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Does theory of planned behaviour play a role in predicting uptake of colorectal cancer screening? A cross-sectional study in Hong Kong.
BMJ Open. 2020 Aug 06;10(8):e037619
Authors: Huang J, Wang J, Pang TW, Chan MK, Leung S, Chen X, Leung C, Zheng ZJ, Wong MC
OBJECTIVE: Colorectal cancer (CRC) ranked second in terms of cancer mortality worldwide. It is associated with a substantial global disease burden. We aimed to examine whether the theory of planned behaviour (TPB) could predict the uptake of faecal immunochemical test to inform novel strategies for enhancing CRC screening participation in population-based programmes.
DESIGN: Cross-sectional study.
SETTINGS: A Hong Kong-based and territory-wide telephone survey was conducted during the study period from October 2017 to November 2018.
PARTICIPANTS: 4800 asymptomatic individuals aged 61-70 years who can communicate in Cantonese were recruited during the survey period. Those who had a history of CRC, chronic bowel inflammation, two or more first-degree relatives with CRC, and received colonoscopy in the past 10 years or faecal occult blood test in the past 5 years were excluded.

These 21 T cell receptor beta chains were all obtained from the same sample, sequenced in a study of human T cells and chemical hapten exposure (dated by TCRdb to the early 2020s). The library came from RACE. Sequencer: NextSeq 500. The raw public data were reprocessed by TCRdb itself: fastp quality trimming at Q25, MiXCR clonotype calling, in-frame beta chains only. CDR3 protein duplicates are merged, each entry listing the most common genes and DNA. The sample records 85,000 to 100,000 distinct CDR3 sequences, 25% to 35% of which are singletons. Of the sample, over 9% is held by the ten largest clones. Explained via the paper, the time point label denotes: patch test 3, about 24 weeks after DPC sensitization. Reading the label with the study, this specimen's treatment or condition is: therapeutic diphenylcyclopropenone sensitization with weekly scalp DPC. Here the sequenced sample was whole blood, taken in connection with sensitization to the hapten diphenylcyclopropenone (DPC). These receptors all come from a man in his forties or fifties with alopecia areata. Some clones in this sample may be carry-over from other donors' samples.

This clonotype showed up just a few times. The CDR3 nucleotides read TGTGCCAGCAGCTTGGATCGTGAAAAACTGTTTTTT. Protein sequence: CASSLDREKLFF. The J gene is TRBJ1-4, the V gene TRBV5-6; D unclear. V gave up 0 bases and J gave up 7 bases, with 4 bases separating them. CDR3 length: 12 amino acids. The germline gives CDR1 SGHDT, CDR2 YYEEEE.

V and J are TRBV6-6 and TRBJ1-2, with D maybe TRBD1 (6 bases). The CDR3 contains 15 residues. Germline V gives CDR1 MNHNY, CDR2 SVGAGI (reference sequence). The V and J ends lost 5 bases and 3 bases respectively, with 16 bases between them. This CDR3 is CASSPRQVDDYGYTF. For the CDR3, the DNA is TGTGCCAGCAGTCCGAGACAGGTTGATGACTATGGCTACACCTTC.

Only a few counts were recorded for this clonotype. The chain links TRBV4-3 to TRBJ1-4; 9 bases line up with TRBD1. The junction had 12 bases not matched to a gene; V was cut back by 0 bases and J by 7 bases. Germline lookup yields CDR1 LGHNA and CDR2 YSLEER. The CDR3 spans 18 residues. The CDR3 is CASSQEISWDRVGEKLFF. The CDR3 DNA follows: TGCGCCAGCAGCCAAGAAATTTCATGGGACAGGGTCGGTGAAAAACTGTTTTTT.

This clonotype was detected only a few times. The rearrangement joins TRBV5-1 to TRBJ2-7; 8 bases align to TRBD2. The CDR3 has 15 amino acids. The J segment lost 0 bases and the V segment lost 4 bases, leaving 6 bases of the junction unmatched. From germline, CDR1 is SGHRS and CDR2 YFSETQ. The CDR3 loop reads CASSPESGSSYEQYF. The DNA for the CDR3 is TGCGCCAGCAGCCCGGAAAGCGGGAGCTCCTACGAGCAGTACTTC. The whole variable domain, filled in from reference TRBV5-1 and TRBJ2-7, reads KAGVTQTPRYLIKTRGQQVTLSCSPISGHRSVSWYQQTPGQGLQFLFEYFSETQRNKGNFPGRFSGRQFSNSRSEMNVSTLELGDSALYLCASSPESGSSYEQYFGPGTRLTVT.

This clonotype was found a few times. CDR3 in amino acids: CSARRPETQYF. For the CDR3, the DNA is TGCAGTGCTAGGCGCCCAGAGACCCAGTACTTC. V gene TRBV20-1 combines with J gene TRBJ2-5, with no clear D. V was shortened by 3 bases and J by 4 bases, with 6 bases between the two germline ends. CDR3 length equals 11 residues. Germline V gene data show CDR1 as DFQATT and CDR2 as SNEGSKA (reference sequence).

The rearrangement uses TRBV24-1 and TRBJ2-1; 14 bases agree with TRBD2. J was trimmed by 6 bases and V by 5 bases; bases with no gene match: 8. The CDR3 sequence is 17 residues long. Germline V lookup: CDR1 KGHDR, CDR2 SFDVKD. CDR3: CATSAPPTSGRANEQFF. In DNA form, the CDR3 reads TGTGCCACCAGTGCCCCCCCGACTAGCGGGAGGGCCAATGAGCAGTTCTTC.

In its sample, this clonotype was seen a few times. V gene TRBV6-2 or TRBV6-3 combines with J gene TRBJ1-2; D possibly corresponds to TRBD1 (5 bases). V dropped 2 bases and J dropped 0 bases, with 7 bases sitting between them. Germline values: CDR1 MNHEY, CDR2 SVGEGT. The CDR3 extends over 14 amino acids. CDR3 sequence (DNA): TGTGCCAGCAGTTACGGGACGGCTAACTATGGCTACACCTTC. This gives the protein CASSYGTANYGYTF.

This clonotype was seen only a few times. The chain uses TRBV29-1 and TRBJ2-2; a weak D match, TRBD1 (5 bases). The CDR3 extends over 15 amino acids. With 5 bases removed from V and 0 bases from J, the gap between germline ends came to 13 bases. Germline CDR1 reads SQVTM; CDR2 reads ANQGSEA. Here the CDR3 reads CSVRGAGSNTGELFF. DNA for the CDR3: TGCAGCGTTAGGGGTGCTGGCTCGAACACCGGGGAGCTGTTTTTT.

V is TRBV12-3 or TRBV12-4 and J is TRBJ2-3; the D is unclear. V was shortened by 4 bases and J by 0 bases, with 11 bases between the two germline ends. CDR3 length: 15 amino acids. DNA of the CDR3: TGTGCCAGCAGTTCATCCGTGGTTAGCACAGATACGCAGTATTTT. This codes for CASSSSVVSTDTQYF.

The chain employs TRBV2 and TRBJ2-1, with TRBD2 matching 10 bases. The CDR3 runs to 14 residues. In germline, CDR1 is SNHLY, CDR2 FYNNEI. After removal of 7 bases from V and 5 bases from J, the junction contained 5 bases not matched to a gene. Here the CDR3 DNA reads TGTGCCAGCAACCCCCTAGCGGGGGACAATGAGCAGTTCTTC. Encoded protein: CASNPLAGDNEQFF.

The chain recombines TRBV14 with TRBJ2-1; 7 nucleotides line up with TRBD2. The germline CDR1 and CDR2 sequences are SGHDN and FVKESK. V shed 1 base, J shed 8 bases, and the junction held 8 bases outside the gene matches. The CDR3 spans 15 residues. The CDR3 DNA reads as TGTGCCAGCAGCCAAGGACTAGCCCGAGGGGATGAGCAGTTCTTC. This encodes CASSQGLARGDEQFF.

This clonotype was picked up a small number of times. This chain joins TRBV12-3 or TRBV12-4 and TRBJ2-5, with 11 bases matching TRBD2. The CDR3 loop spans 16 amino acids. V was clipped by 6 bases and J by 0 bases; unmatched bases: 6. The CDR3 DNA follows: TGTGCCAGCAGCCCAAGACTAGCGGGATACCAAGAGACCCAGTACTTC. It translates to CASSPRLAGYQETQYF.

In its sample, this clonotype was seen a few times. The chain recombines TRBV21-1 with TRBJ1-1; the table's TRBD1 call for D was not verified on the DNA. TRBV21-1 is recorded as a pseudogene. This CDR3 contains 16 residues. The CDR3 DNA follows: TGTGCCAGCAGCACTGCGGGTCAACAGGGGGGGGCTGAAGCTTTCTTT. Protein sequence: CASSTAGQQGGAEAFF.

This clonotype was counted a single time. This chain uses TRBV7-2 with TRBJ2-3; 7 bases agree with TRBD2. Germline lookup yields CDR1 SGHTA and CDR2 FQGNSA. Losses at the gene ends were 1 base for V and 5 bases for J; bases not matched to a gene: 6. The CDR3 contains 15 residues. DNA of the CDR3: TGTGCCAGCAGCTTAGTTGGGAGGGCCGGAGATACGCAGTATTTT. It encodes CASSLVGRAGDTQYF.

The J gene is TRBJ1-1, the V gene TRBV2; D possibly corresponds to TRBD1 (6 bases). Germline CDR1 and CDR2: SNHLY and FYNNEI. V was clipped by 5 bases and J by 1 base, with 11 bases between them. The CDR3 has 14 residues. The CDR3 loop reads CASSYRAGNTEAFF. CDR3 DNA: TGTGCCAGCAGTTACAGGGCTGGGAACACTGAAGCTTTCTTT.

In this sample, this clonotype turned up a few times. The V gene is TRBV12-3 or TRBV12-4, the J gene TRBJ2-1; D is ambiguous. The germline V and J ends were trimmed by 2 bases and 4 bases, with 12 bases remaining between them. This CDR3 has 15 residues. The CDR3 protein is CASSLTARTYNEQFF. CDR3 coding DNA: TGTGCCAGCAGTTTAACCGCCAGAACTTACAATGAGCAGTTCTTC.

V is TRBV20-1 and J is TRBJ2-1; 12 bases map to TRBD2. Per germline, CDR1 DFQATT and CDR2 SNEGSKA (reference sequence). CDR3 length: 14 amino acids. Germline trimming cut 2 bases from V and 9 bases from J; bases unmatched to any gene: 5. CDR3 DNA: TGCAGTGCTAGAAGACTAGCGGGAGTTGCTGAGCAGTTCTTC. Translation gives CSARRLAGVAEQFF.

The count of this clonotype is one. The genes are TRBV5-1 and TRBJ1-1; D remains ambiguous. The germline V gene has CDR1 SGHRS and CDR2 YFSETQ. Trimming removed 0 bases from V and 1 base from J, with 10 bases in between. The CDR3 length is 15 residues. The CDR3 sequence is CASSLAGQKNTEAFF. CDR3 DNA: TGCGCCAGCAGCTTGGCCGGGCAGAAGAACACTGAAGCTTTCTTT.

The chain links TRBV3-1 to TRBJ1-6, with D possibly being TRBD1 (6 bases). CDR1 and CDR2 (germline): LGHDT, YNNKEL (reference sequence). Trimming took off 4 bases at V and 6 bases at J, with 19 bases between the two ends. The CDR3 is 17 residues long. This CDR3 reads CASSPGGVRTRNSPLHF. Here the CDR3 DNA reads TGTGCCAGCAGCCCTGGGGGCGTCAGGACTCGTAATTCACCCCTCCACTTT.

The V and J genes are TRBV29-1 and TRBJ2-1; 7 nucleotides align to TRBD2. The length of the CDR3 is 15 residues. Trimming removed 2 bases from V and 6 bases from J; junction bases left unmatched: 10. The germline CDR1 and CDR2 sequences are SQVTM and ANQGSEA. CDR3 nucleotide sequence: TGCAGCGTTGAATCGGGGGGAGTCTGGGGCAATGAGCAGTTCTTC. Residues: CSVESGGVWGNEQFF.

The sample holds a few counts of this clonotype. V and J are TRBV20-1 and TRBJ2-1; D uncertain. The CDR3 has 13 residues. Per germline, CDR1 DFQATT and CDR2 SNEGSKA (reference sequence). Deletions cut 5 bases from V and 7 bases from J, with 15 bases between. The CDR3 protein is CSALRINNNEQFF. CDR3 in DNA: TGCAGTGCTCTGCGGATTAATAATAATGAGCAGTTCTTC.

OUTCOME MEASURES: The association between CRC screening uptake and the factors pertinent to TPB was analysed by univariable and multivariable regression models and the mediating effect of intention. We adjusted for age, gender, educational level, marital and working status, as well as household income.
RESULTS: Multivariable regression analysis showed that high perceived behavioural control (adjusted OR (AOR)=12.35, 95% CI 8.21 to 18.60, p<0.001), high intention for CRC screening (AOR=7.86, 95% CI 6.60 to 9.36, p<0.001) and positive attitude towards CRC screening (accuracy and effectiveness: AOR=1.19, 95% CI 1.03 to 1.38, p<0.05; embarrassment and apprehension: AOR=4.27, 95% CI 3.13 to 5.82, p<0.001) were significantly associated with CRC screening uptake. Mediation analysis found that the effect of social norms on screening behaviour was primarily mediated by intention (83.2%), and this indirect, mediated effect accounted for 21.7% to 24.1% of total effects of other constructs in TPB on screening behaviour.
CONCLUSIONS: The variables pertinent to TPB could successfully predict CRC screening uptake. Promotion of CRC screening based on interventions that increase perceived behavioural control and behavioural intention could potentially enhance screening uptake. Further studies are needed to establish the cause and effect relationship among these variables and screening uptake, as well as to evaluate the cost-effectiveness of such interventions.
PMID: 32764087 [PubMed – as supplied by publisher]